Objective The objective of this study was to determine factors associated with performance of concomitant apical support procedures (ASPs) with benign hysterectomy at a regional medical system. Methods Benign hysterectomies performed within 1 regional medical system from January 2011 to November 2017 were identified using International Classification of Diseases, Ninth and 10th Revision, and Current Procedural Terminology codes. Primary outcome was performance of concomitant ASP. χ2 Tests compared categorical variables. Multivariable logistic regression analysis was performed to determine factors associated with performance of concomitant ASP. Results A total of 12,345 benign hysterectomies were performed during the study period. Uterovaginal prolapse was the primary diagnosis in 924 (7.48%) hysterectomies and an associated diagnosis in 1180 (9.56%) hysterectomies. A total of 686 patients (5.56%) had concurrent ASPs: 119 (17.3%) in patients without a diagnosis of prolapse and 567 (82.7%) with prolapse. Using multivariable logistic regression, controlling for age, race, insurance type, hospital type, procedure year, hysterectomy route, and surgeon training in patients with a diagnosis of prolapse, older age, supracervical hysterectomy, and surgeon training were associated with performance of ASPs. Conclusions Even in patients with a preoperative diagnosis of uterovaginal prolapse, ASPs are not routinely performed at time of hysterectomy. Fellowship-trained surgeons were more likely to perform ASPs. Ongoing educational efforts during training and postgraduate at the national and regional level on the importance of reestablishing apical vaginal support at time of hysterectomy is needed to prevent incident and recurrent post-hysterectomy vaginal vault prolapse.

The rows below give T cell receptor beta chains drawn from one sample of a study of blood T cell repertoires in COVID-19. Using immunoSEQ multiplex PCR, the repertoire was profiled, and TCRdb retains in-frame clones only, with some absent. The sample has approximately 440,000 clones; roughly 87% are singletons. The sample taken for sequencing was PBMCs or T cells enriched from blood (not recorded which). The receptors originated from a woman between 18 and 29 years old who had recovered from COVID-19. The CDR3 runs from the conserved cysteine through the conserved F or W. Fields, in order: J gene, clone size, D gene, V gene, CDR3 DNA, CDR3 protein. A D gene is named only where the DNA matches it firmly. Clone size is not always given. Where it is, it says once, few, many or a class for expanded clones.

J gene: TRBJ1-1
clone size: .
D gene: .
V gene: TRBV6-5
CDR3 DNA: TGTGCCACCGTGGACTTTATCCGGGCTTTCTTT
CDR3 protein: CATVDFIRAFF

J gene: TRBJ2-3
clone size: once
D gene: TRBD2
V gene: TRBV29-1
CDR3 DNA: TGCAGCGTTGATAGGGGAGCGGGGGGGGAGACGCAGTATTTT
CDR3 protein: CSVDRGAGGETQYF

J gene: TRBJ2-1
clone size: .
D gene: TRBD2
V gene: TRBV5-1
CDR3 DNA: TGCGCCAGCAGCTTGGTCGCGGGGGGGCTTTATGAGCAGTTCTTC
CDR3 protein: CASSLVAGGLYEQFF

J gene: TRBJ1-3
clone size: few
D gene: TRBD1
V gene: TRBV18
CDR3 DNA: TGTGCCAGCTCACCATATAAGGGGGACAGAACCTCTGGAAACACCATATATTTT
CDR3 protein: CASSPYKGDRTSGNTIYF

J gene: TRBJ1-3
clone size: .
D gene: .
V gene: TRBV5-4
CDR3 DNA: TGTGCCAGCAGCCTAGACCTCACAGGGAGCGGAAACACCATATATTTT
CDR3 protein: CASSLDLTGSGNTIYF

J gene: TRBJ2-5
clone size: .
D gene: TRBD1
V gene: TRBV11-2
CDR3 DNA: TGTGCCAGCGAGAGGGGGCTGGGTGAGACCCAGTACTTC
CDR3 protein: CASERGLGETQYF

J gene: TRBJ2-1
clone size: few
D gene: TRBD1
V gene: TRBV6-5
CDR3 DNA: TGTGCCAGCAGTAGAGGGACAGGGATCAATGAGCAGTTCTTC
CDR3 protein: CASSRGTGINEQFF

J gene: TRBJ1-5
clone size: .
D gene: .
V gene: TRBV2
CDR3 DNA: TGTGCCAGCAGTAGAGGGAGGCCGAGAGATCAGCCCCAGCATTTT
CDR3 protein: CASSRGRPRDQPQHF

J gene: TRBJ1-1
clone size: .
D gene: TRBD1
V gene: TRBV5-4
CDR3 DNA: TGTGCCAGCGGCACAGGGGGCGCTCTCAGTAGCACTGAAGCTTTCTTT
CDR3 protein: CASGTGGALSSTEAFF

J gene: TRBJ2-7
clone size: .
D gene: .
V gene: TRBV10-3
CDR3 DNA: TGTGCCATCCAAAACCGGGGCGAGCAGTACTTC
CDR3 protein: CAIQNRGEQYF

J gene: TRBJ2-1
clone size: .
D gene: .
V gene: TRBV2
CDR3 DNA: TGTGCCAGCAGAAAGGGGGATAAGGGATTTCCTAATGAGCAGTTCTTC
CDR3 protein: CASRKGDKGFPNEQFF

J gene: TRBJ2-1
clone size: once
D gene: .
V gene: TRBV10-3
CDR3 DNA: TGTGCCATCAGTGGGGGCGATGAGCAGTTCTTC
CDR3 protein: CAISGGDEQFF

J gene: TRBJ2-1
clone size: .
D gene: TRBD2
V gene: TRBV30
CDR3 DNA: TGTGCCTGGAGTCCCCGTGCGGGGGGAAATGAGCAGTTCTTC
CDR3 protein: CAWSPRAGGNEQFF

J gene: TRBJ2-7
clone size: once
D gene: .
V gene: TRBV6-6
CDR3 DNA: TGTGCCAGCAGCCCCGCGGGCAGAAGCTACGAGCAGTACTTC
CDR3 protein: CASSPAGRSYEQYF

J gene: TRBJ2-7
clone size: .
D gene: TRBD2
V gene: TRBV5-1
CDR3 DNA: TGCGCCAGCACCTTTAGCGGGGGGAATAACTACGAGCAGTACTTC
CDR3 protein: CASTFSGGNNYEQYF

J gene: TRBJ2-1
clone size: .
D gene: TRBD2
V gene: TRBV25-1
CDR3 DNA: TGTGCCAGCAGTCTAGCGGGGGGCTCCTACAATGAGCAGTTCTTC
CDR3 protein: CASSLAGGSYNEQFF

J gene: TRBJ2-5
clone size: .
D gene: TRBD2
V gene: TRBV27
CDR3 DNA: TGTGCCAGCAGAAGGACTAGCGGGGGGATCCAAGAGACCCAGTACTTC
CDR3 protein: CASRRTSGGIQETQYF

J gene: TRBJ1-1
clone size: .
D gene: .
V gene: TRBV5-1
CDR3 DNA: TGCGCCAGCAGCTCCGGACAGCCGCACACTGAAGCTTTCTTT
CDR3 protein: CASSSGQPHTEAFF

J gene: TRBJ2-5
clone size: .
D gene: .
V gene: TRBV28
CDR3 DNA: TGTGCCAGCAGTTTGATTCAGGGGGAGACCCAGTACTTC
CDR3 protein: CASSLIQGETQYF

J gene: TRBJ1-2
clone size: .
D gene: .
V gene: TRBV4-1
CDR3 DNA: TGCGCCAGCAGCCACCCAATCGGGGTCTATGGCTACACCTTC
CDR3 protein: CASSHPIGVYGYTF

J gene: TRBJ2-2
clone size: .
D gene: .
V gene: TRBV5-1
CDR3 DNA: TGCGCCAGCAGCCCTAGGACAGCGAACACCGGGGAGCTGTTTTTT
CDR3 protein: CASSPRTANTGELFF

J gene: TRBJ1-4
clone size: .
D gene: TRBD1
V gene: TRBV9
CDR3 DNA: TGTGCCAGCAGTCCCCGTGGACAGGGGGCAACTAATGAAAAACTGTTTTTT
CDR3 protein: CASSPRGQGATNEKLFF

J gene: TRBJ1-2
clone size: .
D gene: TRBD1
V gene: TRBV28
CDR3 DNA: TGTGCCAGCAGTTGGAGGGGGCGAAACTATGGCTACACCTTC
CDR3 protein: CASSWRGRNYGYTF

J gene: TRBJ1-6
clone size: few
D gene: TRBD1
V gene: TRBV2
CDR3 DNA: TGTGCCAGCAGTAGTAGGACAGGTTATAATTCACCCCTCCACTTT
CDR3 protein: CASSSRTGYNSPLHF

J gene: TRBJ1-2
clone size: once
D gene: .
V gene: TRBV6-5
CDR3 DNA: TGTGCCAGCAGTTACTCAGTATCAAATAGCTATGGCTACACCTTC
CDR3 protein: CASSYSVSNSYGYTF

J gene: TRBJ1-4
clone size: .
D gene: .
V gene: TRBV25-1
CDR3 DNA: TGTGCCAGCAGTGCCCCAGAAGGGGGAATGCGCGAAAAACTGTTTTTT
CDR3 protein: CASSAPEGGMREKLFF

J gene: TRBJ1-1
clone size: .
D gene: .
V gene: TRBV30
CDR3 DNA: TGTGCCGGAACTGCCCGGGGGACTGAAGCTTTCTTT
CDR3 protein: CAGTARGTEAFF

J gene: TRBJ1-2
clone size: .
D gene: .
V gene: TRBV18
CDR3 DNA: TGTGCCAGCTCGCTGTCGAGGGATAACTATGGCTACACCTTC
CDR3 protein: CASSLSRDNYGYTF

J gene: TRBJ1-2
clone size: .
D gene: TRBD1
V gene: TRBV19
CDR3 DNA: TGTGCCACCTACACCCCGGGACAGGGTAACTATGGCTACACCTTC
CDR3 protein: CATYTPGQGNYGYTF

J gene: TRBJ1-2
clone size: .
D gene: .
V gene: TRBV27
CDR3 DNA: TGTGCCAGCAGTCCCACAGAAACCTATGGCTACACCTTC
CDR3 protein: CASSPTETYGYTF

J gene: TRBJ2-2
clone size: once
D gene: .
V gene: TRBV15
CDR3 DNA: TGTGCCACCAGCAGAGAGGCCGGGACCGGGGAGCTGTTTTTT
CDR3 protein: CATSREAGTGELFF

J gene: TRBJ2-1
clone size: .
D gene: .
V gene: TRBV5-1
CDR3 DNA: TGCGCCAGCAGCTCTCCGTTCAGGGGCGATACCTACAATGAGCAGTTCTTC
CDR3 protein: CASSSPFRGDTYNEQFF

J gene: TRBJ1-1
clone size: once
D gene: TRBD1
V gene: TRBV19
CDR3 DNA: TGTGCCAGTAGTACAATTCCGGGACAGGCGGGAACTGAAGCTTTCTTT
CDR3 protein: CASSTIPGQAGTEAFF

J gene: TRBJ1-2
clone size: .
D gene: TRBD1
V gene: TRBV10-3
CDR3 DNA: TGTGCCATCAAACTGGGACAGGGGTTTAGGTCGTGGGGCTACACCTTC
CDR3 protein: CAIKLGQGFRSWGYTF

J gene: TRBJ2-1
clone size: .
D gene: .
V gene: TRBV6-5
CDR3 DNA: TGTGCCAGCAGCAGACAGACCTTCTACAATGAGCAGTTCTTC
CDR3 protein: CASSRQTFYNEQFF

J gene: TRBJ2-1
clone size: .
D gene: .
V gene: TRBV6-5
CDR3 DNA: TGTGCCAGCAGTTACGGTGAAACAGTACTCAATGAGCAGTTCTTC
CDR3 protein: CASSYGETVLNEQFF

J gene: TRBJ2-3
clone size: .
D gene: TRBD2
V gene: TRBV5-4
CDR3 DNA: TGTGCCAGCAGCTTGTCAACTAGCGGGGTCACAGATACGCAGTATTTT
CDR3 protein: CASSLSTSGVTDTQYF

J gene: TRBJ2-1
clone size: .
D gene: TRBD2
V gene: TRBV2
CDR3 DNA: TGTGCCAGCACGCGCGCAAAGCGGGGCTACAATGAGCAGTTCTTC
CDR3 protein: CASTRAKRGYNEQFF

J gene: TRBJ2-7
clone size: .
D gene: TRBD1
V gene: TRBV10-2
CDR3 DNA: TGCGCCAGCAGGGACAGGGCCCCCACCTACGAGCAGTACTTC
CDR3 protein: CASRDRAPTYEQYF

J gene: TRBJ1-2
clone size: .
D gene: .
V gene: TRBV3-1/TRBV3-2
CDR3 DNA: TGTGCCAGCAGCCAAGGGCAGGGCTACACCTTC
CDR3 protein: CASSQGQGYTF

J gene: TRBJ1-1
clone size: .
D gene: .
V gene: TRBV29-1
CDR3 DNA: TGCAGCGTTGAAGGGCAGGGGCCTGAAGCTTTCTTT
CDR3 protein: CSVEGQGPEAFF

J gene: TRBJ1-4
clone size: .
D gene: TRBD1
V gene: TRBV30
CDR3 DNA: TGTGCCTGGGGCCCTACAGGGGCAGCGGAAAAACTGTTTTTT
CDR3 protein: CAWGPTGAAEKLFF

- apical support procedure
- gynecologic surgical procedures
- retrospective studies
- uterovaginal prolapse
- vaginal vault prolapse